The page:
Copy and paste the above link into a browser to find the book

  • Finally-Free

    I quit in February. I used a combination of the patch, zyban, and some herbal kit all at the same time. We also had a smoking cessation clinic at work, so there were a few of us to support each other. 50% of us succeeded in quitting.

    After a month of not smoking my doctor told me I was past the physical addiction, but might still experience phsycological addiction. I still get occasional cravings, usually when I just wake up or get stressed about something.

    I also had to change certain habits. I no longer stay anywhere near people or situations where I may see or smell a cigarette. If I walk past someone who is smoking I hold my breath until I'm past them - I don't want to smell the smoke and start me craving.

    I am still looking for excuses to start again. I think it's a lifelong fight.


  • Life Is Grand
    Life Is Grand

    I agree Finally Free-I think it's like any addiction(alcoholism, etc.)-it's not something you ever get over, it's a battle you will always fight.

    I remember my dad used to be a heavy smoker, but when he joined the JW's he quit cold turkey. As a teenager though, I recall we would be walking by somebody who would be smoking a cigarette, and my dad would just take a big whiff.

    I questioned him, and he said that he just loved the smell of it, even though he would no longer have one. He said the craving never went away 100%....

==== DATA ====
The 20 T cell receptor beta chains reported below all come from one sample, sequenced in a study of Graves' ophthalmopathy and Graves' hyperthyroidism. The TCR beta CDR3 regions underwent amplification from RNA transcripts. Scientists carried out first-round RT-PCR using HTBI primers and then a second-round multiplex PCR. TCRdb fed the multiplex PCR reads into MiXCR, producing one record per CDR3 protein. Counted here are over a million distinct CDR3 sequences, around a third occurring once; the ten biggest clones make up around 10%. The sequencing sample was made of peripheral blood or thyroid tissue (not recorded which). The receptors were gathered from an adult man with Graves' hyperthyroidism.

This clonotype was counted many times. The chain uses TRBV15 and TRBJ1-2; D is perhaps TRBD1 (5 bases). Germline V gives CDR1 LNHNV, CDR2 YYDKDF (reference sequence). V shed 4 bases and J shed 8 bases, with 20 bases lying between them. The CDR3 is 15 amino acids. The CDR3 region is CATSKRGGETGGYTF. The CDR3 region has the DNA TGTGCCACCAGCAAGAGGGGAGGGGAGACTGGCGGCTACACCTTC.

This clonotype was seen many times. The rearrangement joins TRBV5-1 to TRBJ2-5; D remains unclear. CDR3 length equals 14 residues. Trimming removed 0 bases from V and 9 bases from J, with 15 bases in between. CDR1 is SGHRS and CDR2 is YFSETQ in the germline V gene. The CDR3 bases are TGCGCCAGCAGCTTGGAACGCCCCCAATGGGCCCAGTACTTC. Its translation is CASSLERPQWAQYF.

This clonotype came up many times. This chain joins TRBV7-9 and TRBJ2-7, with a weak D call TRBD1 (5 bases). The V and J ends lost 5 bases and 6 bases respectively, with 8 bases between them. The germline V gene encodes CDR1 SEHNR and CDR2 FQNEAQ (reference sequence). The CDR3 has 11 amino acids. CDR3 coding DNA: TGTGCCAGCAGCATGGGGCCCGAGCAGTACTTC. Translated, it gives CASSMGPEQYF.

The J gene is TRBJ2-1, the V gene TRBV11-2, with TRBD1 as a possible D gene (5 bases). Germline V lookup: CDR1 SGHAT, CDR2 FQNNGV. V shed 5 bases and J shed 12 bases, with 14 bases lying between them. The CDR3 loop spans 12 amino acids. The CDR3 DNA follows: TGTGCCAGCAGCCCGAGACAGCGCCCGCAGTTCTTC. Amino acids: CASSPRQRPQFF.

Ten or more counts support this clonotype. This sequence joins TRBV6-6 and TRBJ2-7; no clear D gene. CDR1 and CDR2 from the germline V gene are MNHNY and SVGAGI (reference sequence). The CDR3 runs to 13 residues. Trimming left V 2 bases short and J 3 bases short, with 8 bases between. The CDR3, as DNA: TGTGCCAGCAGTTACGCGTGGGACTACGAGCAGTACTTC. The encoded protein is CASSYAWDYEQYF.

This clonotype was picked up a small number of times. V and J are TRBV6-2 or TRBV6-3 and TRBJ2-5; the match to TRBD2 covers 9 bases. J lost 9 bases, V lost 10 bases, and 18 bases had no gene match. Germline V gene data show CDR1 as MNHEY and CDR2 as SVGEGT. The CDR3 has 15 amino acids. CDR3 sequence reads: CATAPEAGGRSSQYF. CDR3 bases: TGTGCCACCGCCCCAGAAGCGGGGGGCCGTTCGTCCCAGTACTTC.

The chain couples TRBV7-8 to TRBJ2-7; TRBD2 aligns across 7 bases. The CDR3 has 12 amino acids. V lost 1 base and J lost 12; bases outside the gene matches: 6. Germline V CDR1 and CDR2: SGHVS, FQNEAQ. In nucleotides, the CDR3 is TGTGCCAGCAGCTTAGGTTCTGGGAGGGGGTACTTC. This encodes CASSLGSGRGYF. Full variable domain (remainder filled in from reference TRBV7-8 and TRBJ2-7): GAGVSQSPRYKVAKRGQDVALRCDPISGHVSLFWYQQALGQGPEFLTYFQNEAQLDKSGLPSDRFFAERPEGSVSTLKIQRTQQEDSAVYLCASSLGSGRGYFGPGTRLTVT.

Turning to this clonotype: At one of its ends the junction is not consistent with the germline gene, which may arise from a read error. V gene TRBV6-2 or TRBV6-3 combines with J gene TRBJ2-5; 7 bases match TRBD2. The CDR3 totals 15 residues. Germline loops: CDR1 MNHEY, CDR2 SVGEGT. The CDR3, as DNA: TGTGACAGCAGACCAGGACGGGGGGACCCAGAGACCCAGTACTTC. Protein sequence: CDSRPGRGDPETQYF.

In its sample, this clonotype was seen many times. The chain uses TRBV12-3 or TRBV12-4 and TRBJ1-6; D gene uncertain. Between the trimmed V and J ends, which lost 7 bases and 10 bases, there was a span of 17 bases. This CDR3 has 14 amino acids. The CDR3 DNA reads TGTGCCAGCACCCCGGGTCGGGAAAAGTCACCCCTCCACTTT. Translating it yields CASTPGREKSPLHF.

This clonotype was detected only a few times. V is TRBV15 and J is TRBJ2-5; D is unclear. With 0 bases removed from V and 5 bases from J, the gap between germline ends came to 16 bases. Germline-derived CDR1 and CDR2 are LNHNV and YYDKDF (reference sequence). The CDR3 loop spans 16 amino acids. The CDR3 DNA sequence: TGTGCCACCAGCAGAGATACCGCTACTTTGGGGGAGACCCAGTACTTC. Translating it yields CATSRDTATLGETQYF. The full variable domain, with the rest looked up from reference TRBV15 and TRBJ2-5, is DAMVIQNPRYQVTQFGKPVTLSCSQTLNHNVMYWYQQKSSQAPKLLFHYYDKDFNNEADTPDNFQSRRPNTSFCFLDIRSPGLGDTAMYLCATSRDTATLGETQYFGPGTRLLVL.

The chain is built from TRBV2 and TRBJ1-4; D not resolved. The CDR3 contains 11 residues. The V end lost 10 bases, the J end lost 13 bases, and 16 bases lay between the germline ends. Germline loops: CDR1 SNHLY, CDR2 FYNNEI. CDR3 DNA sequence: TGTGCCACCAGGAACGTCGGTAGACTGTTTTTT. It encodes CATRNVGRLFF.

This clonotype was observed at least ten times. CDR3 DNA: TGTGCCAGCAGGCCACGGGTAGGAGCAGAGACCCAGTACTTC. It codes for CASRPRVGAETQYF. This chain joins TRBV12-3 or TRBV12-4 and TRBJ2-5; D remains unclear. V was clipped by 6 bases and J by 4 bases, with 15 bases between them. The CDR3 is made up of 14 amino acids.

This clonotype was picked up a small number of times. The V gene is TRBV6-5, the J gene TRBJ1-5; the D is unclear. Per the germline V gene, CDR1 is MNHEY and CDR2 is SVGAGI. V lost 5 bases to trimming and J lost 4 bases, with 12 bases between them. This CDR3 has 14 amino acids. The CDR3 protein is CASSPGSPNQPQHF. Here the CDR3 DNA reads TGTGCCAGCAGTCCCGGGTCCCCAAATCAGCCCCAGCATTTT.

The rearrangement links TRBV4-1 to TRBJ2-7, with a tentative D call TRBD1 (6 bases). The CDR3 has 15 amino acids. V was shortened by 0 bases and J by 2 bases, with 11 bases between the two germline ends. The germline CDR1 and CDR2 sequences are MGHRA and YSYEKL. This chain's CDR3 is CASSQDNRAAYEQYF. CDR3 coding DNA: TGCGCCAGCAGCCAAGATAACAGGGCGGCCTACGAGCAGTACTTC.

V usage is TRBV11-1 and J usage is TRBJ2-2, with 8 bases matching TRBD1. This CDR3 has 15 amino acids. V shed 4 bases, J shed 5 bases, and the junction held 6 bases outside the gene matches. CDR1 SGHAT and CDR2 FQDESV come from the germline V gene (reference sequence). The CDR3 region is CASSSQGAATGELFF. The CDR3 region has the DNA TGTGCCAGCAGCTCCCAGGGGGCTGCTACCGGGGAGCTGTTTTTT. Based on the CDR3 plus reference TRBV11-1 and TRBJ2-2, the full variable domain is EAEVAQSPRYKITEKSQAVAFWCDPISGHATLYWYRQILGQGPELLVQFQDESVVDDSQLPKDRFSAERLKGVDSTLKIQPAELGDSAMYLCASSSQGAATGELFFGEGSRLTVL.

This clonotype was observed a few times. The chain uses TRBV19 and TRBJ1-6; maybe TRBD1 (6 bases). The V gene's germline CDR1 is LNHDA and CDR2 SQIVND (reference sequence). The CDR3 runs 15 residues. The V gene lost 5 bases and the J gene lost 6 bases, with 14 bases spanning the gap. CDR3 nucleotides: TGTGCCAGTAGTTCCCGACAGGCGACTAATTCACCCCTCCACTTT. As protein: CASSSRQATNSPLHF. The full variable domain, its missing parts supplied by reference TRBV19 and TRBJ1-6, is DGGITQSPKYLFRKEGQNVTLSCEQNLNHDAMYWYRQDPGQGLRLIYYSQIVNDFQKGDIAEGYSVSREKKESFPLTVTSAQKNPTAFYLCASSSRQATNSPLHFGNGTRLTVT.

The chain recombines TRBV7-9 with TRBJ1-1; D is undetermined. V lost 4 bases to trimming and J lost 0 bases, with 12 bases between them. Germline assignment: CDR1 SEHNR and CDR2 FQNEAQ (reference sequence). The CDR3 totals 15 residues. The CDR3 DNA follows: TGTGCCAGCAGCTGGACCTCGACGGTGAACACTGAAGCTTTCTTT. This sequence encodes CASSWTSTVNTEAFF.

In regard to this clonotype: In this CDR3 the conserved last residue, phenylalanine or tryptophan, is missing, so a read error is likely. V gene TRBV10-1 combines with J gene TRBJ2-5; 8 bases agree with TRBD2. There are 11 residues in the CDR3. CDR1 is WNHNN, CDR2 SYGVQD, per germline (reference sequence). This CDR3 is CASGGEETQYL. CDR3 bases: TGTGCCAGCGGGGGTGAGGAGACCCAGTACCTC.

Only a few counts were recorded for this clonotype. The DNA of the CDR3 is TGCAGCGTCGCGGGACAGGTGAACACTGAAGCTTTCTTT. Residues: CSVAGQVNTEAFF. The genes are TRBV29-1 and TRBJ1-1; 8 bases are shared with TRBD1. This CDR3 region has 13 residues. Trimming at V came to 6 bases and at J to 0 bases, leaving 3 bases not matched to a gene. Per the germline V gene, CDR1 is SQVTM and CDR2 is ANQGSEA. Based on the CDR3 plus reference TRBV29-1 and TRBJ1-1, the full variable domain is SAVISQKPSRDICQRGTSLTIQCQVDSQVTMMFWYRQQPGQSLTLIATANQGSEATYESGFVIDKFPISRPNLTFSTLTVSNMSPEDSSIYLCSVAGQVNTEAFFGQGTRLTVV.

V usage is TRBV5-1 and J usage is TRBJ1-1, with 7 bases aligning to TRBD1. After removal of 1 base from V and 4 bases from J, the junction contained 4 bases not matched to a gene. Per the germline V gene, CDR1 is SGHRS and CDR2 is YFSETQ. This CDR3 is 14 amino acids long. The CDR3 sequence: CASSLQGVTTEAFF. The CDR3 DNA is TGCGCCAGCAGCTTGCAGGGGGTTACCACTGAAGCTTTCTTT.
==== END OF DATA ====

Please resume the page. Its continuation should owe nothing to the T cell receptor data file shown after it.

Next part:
• rebel8

    1 reason it's hard to quit is because the tobacco industry is evil and has been purposely making their products as addictive as they can. That's why people are finding they really need nicotine replacements while quitting rather than going cold turkey. evil


    Dave..I`ve been told nicotine is as addictive as heroin..Thats a tough road..I have friends who have tried many times to quit.They are still trying..Even if you mess up,get back on the road to recovery ASAP..I will continue to support my friends in thier efforts to quit..I wish you success...OUTLAW

  • restrangled

    I quit smoking at age 25 for 5 years. This is when I first found out I was pregnant. When we moved to a new state, and started up our own business there was much stress. We had someone move in with us to help take care of the boys. She was a smoker. Between the smell and the stress I asked for one cig and picked up like I never quit. It is now 17 years later.

    I have gone 2 weeks many times, and once 3 weeks, using the patch. I had such terrible nightmares with it I had to stop the patch (this is one of the side effects). Also where ever I put on the patch, like an arm or leg, that limb would ache terribly. After a while it didn't seem to help anyway. I tend to be a very nervous person and worry a lot. Cigarettes really calm me down.

    Each time I try to quit, I sink into deep depression and every day gets worse. I went to the Dr. to get Zyban or something similar and he could not prescribe it for me because I had 2 seizures during my teenage years. I know that nicotine acts as an antidepressant on the brain and believe this is my problem.

    The other problem is, I still enjoy it. I only smoke outside, no cars, no restaurants etc. It' seems it has become such a part of me that I have given up.

    Congrats on your accomplishment so far!